Bonus Photo

Pictures of the Grand Rapids (Michigan) streetcar system are rare, as it quit in 1935. Creating a roster would be difficult, as the cars had names rather than numbers. Here, we see the "F. W. Wurtzburg," built by St. Louis Car Company in 1926. This type of lightweight city car helped the Grand Rapids Railroad win the prestigious Coffin Medal in 1926. (James B. M. Johnson Photo)

Pictures of the Grand Rapids (Michigan) streetcar system are rare, as it quit in 1935. Creating a roster would be difficult, as the cars had names rather than numbers. Here, we see the “F. W. Wurtzburg,” built by St. Louis Car Company in 1926. This type of lightweight city car helped the Grand Rapids Railroad win the prestigious Coffin Medal in 1926. (James B. M. Johnson Photo)


New Book Project

We are now working on a new paperback book Chicago Trolleys, that we expect will be published in 2017. Original research does cost money, so please consider making a donation to cover our costs. We will keep you updated as we progress, and thank you in advance for your help.


Help Support The Trolley Dodger

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This is our 168th post, and we are gradually creating a body of work and an online resource for the benefit of all railfans, everywhere. To date, we have received over 224,000 page views, for which we are very grateful.

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A Window to the World of Streetcars

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Ask Geoffrey: A Look Back at Chicago’s Streetcar Era

Andy Warhol once said that in the future, everyone will be “famous for 15 minutes.” Last night’s “Ask Geoffery” segment on WTTW’s Chicago Tonight news magazine program only lasted about 8 minutes, but I found it pretty memorable nonetheless.

After all, the segment was entirely devoted to Chicago streetcars, and a book I co-authored (Chicago Streetcar Pictorial: The PCC Car Era, 1936-1958, published by Central Electric Railfans’ Association as their 146th Bulletin) was prominently featured. At one point WTTW’s Geoffrey Baer held the book aloft and talked about all the great pictures that are in there, not only of Chicago streetcars, but the places they ran through.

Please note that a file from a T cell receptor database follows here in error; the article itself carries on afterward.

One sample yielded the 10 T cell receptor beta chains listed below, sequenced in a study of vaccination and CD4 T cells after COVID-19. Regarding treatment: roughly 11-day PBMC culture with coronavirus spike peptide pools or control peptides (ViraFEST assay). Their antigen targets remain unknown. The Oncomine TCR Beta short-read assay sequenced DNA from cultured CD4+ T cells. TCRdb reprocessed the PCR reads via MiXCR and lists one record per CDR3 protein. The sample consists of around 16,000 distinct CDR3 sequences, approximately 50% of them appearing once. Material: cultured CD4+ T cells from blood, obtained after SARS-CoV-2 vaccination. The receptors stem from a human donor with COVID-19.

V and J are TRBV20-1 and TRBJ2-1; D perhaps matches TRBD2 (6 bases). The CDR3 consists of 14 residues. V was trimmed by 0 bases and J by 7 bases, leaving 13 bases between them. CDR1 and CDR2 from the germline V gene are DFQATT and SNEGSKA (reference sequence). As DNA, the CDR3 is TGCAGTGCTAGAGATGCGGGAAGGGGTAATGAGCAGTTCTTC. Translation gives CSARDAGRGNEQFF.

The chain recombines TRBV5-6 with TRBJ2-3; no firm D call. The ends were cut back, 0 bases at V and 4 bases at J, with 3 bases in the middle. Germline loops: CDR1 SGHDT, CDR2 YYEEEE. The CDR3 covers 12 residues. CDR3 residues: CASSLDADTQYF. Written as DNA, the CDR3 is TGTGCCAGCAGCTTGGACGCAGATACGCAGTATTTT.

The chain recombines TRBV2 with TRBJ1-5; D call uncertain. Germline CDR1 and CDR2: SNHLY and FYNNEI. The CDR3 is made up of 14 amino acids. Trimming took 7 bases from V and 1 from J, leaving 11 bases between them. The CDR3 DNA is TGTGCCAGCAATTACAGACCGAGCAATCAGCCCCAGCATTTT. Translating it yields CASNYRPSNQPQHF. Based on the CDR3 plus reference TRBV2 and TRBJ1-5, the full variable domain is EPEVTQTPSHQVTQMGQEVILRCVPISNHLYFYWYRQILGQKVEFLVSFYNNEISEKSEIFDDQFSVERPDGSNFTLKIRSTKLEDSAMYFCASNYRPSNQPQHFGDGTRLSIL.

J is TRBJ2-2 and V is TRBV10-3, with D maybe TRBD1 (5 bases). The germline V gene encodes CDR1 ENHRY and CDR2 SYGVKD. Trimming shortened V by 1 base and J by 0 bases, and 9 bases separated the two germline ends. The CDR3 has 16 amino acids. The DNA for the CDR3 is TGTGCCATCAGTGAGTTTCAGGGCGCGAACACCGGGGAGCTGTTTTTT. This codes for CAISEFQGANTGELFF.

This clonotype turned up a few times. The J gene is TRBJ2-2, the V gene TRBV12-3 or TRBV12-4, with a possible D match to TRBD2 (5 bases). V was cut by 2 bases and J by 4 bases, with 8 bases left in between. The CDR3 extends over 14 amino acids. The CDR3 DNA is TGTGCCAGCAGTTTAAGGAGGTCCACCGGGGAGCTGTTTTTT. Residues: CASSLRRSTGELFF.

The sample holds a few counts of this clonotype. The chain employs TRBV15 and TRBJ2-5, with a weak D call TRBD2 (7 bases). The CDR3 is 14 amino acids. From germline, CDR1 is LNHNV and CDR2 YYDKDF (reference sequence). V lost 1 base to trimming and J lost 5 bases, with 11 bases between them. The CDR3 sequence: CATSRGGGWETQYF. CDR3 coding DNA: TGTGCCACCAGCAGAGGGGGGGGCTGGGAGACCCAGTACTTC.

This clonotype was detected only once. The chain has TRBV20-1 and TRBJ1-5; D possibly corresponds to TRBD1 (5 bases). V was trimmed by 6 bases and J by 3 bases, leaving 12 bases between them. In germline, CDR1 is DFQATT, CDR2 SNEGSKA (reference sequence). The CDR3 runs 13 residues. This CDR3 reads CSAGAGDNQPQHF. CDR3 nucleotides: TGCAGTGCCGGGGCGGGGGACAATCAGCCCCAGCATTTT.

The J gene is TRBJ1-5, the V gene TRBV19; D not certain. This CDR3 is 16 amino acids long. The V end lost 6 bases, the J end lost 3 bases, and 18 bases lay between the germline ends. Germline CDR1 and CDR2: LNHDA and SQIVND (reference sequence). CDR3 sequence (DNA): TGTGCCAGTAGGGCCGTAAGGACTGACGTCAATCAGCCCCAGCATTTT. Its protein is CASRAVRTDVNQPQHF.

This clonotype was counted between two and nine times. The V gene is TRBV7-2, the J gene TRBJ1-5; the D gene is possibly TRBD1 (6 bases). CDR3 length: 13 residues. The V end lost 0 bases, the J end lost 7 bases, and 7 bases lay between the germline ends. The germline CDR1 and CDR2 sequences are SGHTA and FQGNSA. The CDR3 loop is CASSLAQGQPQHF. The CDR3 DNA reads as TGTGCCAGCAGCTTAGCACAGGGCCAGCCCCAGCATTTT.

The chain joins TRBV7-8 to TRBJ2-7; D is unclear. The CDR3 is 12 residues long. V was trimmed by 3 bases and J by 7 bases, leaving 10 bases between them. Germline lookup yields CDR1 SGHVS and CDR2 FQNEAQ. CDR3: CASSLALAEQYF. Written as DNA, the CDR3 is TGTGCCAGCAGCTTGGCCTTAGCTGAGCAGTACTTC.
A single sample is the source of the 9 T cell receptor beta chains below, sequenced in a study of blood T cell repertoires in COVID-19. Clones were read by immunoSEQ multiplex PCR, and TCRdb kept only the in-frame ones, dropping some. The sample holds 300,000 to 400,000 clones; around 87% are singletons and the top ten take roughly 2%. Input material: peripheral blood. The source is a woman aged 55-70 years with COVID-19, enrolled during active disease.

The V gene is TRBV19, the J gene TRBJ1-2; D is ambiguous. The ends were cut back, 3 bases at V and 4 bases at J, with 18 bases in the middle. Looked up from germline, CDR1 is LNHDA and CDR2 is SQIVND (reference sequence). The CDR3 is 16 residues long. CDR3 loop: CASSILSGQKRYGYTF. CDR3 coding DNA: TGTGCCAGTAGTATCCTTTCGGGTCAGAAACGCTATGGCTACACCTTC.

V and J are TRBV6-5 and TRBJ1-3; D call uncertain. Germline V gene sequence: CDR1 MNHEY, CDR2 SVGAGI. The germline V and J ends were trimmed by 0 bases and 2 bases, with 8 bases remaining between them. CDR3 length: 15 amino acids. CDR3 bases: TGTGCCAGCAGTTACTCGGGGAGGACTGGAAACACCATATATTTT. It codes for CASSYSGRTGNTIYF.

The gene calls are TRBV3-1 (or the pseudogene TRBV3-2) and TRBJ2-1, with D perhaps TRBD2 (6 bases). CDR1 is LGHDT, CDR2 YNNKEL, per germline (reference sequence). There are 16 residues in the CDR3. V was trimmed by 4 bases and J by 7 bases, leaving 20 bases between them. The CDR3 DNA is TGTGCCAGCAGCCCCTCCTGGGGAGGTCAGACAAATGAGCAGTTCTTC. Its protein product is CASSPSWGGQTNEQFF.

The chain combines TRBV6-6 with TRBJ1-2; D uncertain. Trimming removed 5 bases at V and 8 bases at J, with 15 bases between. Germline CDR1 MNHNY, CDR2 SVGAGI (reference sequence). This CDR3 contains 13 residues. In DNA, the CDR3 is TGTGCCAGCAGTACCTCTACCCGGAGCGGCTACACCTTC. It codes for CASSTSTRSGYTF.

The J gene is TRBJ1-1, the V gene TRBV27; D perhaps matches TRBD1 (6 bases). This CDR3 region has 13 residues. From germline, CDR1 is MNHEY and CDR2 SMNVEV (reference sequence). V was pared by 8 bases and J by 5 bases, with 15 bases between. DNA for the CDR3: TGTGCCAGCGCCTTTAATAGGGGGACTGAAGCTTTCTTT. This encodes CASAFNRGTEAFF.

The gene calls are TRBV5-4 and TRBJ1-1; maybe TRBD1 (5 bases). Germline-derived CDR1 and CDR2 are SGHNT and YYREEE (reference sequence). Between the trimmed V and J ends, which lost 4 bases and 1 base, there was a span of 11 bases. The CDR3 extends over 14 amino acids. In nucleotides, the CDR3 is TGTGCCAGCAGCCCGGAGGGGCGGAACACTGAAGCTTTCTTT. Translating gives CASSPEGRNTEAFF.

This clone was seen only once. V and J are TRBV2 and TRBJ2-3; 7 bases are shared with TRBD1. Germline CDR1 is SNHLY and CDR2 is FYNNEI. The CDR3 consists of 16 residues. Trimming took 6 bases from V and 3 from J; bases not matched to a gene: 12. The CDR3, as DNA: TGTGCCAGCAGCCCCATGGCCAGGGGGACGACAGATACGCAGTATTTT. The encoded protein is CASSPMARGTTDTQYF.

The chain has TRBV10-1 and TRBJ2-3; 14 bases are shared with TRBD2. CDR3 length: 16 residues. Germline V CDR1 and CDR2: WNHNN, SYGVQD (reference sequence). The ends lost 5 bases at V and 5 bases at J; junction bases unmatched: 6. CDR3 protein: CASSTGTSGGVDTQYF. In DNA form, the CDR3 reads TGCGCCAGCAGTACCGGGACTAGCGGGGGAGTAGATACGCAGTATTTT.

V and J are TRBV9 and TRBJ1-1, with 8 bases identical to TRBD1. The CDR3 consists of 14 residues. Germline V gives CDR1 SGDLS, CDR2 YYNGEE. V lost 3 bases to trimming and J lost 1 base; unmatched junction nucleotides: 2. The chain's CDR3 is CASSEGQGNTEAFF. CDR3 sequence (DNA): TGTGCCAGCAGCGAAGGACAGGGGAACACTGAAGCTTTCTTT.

If you want to know what Chicago really looked like back in the 1940s and 1950s, this book is a good place to start.

If you’re reading this message, there’s a chance you already have your copy of B-146. But if not, I think it is an excellent book and urge you to purchase one directly from CERA or their dealers.* Of course, as one of the authors, I am a bit prejudiced.

If that was my only connection to last night’s broadcast, I would be chuffed. However, while I played no part in the creation of this segment, my fingerprints were also there on other parts of it.

Some of the other pictures featured were things I posted to The Trolley Dodger, or to the CERA Members’ Blog. In particular, a few pictures were used from our post West Towns Streetcars in Color (February 10, 2015). Also in the West Towns segment of this piece, were several photos that I took in 2014 at the dedication of C&WT car 141 at the Illinois Railway Museum. These originally appeared in the post IRM Dedicates Chicago & West Towns Car 141 (CERA Members Blog, June 2, 2014). Those weren’t the only such photos that were used.

None of this should be too surprising. Whoever researched this piece likely did some Google searches, and this is what came up. When researching things myself, I frequently find my own posts coming up to the top of Internet searches on a variety of subjects. There were, of course, many other sources that WTTW used, including video of the last Chicago streetcar on June 21, 1958, posted by the Chicago Transit Authority.

My favorite picture from last night, that I was not connected with, is reproduced above. It shows Chicago streetcars and buses at Navy Pier, during the time when it was the temporary home of the University of Illinois.

It has always been my intention for create an accessible archive of information about transit history that people will find useful.  Last month, we had more than 12,000 page views on this blog, even though there were only three new posts.  So, a lot of people are actually looking at the older posts, which is quite gratifying.

As a short history lesson, the Chicago Tonight segment was excellent, but I do have a couple of minor caveats. They mentioned how streetcar ridership declined in the 1920s, leading to the development of the PCC car. However, streetcar ridership in Chicago actually went up in the ’20s, leading to use of trailers.

In this episode, the demise of Chicago streetcars was put on the shoulders of Walter J. McCarter, CTA’s first general manager, and dated to 1947. However, some streetcar lines were bussed before this (some as early as 1941) and the beginnings of their demise can be traced back even further than that.

The Surface Lines introduced several new routes on Chicago’s northwest side in 1930 using trolley buses, and within a short period of a few years, CSL had become a leading exponent of this form of transit. While it was stated at the time that eventually, CSL would convert these lines to streetcar as ridership increased, none were so changed.

In 1937, the City of Chicago produced a so-called “Green Book” plan for comprehensive transit improvements.** According to this plan, the City expected to replace half of Chicago’s streetcars with buses, and possibly all of them if bus technology would prove itself.

The leading author of this plan, Philip Harrington, later became the first chairman of the Chicago Transit Authority, and undoubtedly carried over these views to the CTA. While I am sure that Walter J. McCarter was an ardent foe of streetcars, a 1947 Chicago Tribune article indicated he was hired because of his success in “rubberizing” the Cleveland streetcar system.

Of course, there is no way to get into these sorts of nuances of history in an 8 minute segment.